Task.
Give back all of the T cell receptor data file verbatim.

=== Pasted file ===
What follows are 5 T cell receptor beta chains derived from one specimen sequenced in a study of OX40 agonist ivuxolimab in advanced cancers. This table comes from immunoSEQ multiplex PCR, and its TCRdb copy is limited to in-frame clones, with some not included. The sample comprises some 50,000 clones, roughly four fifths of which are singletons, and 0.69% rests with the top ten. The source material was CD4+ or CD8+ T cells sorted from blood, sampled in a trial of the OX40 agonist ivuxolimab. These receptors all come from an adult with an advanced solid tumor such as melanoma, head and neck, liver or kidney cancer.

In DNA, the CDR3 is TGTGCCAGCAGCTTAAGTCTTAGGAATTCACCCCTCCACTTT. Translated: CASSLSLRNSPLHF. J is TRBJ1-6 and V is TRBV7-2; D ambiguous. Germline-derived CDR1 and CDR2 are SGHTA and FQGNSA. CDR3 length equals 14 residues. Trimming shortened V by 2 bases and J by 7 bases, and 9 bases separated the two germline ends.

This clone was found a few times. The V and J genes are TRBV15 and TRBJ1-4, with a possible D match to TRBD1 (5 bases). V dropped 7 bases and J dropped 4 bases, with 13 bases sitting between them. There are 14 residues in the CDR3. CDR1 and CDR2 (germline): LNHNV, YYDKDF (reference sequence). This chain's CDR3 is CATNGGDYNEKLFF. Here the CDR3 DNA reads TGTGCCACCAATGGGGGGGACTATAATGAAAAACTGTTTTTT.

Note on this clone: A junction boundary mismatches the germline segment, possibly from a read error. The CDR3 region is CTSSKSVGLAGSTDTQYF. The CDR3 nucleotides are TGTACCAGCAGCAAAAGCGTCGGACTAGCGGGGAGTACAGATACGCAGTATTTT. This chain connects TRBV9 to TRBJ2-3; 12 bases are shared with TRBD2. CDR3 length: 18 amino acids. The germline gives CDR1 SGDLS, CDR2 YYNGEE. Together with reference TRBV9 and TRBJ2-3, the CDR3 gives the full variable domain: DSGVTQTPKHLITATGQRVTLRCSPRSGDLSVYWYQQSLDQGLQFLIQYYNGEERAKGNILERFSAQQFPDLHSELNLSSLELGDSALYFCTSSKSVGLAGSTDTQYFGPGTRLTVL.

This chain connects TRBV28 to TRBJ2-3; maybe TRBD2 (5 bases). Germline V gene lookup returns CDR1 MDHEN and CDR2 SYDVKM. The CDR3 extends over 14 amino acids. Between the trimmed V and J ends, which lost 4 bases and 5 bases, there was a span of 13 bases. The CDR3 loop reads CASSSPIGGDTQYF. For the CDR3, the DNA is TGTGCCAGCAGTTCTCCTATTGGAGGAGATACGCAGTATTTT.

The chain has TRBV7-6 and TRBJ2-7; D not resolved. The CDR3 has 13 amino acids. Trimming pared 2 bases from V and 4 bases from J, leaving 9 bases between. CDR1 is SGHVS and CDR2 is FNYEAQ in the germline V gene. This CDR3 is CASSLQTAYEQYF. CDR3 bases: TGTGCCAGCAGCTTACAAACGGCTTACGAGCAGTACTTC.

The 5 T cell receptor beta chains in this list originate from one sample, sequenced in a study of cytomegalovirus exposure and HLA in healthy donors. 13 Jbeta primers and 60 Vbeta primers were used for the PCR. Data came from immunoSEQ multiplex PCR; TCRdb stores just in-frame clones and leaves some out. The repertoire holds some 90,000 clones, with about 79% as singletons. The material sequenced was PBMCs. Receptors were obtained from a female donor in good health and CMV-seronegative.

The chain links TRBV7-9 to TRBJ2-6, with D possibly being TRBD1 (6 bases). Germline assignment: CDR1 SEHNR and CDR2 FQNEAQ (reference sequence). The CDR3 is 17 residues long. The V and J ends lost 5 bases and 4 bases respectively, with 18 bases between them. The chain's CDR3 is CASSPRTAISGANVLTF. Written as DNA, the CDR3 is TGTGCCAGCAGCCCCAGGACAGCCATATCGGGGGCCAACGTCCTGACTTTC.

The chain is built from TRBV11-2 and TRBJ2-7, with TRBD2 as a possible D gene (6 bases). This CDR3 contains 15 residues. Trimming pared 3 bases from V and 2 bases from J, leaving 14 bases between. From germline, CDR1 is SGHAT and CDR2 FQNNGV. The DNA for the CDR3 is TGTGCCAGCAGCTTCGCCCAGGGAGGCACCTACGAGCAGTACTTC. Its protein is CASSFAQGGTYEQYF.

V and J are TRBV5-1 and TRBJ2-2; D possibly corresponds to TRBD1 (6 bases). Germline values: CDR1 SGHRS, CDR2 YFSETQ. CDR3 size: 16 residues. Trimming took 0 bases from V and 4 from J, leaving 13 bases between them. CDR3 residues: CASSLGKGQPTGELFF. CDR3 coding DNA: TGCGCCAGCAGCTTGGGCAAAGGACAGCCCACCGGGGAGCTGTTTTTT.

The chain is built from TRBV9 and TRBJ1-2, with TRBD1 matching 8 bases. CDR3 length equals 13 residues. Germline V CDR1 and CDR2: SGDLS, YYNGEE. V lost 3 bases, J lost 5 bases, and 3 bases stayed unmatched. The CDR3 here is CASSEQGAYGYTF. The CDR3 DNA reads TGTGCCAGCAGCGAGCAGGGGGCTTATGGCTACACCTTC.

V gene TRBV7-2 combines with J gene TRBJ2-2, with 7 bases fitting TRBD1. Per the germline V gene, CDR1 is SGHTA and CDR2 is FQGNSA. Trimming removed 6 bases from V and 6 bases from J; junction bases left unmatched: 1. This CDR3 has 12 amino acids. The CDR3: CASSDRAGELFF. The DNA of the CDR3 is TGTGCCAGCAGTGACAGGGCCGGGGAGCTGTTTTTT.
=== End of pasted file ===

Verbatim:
What follows are 5 T cell receptor beta chains derived from one specimen sequenced in a study of OX40 agonist ivuxolimab in advanced cancers. This table comes from immunoSEQ multiplex PCR, and its TCRdb copy is limited to in-frame clones, with some not included. The sample comprises some 50,000 clones, roughly four fifths of which are singletons, and 0.69% rests with the top ten. The source material was CD4+ or CD8+ T cells sorted from blood, sampled in a trial of the OX40 agonist ivuxolimab. These receptors all come from an adult with an advanced solid tumor such as melanoma, head and neck, liver or kidney cancer.

In DNA, the CDR3 is TGTGCCAGCAGCTTAAGTCTTAGGAATTCACCCCTCCACTTT. Translated: CASSLSLRNSPLHF. J is TRBJ1-6 and V is TRBV7-2; D ambiguous. Germline-derived CDR1 and CDR2 are SGHTA and FQGNSA. CDR3 length equals 14 residues. Trimming shortened V by 2 bases and J by 7 bases, and 9 bases separated the two germline ends.

This clone was found a few times. The V and J genes are TRBV15 and TRBJ1-4, with a possible D match to TRBD1 (5 bases). V dropped 7 bases and J dropped 4 bases, with 13 bases sitting between them. There are 14 residues in the CDR3. CDR1 and CDR2 (germline): LNHNV, YYDKDF (reference sequence). This chain's CDR3 is CATNGGDYNEKLFF. Here the CDR3 DNA reads TGTGCCACCAATGGGGGGGACTATAATGAAAAACTGTTTTTT.

Note on this clone: A junction boundary mismatches the germline segment, possibly from a read error. The CDR3 region is CTSSKSVGLAGSTDTQYF. The CDR3 nucleotides are TGTACCAGCAGCAAAAGCGTCGGACTAGCGGGGAGTACAGATACGCAGTATTTT. This chain connects TRBV9 to TRBJ2-3; 12 bases are shared with TRBD2. CDR3 length: 18 amino acids. The germline gives CDR1 SGDLS, CDR2 YYNGEE. Together with reference TRBV9 and TRBJ2-3, the CDR3 gives the full variable domain: DSGVTQTPKHLITATGQRVTLRCSPRSGDLSVYWYQQSLDQGLQFLIQYYNGEERAKGNILERFSAQQFPDLHSELNLSSLELGDSALYFCTSSKSVGLAGSTDTQYFGPGTRLTVL.

This chain connects TRBV28 to TRBJ2-3; maybe TRBD2 (5 bases). Germline V gene lookup returns CDR1 MDHEN and CDR2 SYDVKM. The CDR3 extends over 14 amino acids. Between the trimmed V and J ends, which lost 4 bases and 5 bases, there was a span of 13 bases. The CDR3 loop reads CASSSPIGGDTQYF. For the CDR3, the DNA is TGTGCCAGCAGTTCTCCTATTGGAGGAGATACGCAGTATTTT.

The chain has TRBV7-6 and TRBJ2-7; D not resolved. The CDR3 has 13 amino acids. Trimming pared 2 bases from V and 4 bases from J, leaving 9 bases between. CDR1 is SGHVS and CDR2 is FNYEAQ in the germline V gene. This CDR3 is CASSLQTAYEQYF. CDR3 bases: TGTGCCAGCAGCTTACAAACGGCTTACGAGCAGTACTTC.

The 5 T cell receptor beta chains in this list originate from one sample, sequenced in a study of cytomegalovirus exposure and HLA in healthy donors. 13 Jbeta primers and 60 Vbeta primers were used for the PCR. Data came from immunoSEQ multiplex PCR; TCRdb stores just in-frame clones and leaves some out. The repertoire holds some 90,000 clones, with about 79% as singletons. The material sequenced was PBMCs. Receptors were obtained from a female donor in good health and CMV-seronegative.

The chain links TRBV7-9 to TRBJ2-6, with D possibly being TRBD1 (6 bases). Germline assignment: CDR1 SEHNR and CDR2 FQNEAQ (reference sequence). The CDR3 is 17 residues long. The V and J ends lost 5 bases and 4 bases respectively, with 18 bases between them. The chain's CDR3 is CASSPRTAISGANVLTF. Written as DNA, the CDR3 is TGTGCCAGCAGCCCCAGGACAGCCATATCGGGGGCCAACGTCCTGACTTTC.

The chain is built from TRBV11-2 and TRBJ2-7, with TRBD2 as a possible D gene (6 bases). This CDR3 contains 15 residues. Trimming pared 3 bases from V and 2 bases from J, leaving 14 bases between. From germline, CDR1 is SGHAT and CDR2 FQNNGV. The DNA for the CDR3 is TGTGCCAGCAGCTTCGCCCAGGGAGGCACCTACGAGCAGTACTTC. Its protein is CASSFAQGGTYEQYF.

V and J are TRBV5-1 and TRBJ2-2; D possibly corresponds to TRBD1 (6 bases). Germline values: CDR1 SGHRS, CDR2 YFSETQ. CDR3 size: 16 residues. Trimming took 0 bases from V and 4 from J, leaving 13 bases between them. CDR3 residues: CASSLGKGQPTGELFF. CDR3 coding DNA: TGCGCCAGCAGCTTGGGCAAAGGACAGCCCACCGGGGAGCTGTTTTTT.

The chain is built from TRBV9 and TRBJ1-2, with TRBD1 matching 8 bases. CDR3 length equals 13 residues. Germline V CDR1 and CDR2: SGDLS, YYNGEE. V lost 3 bases, J lost 5 bases, and 3 bases stayed unmatched. The CDR3 here is CASSEQGAYGYTF. The CDR3 DNA reads TGTGCCAGCAGCGAGCAGGGGGCTTATGGCTACACCTTC.

V gene TRBV7-2 combines with J gene TRBJ2-2, with 7 bases fitting TRBD1. Per the germline V gene, CDR1 is SGHTA and CDR2 is FQGNSA. Trimming removed 6 bases from V and 6 bases from J; junction bases left unmatched: 1. This CDR3 has 12 amino acids. The CDR3: CASSDRAGELFF. The DNA of the CDR3 is TGTGCCAGCAGTGACAGGGCCGGGGAGCTGTTTTTT.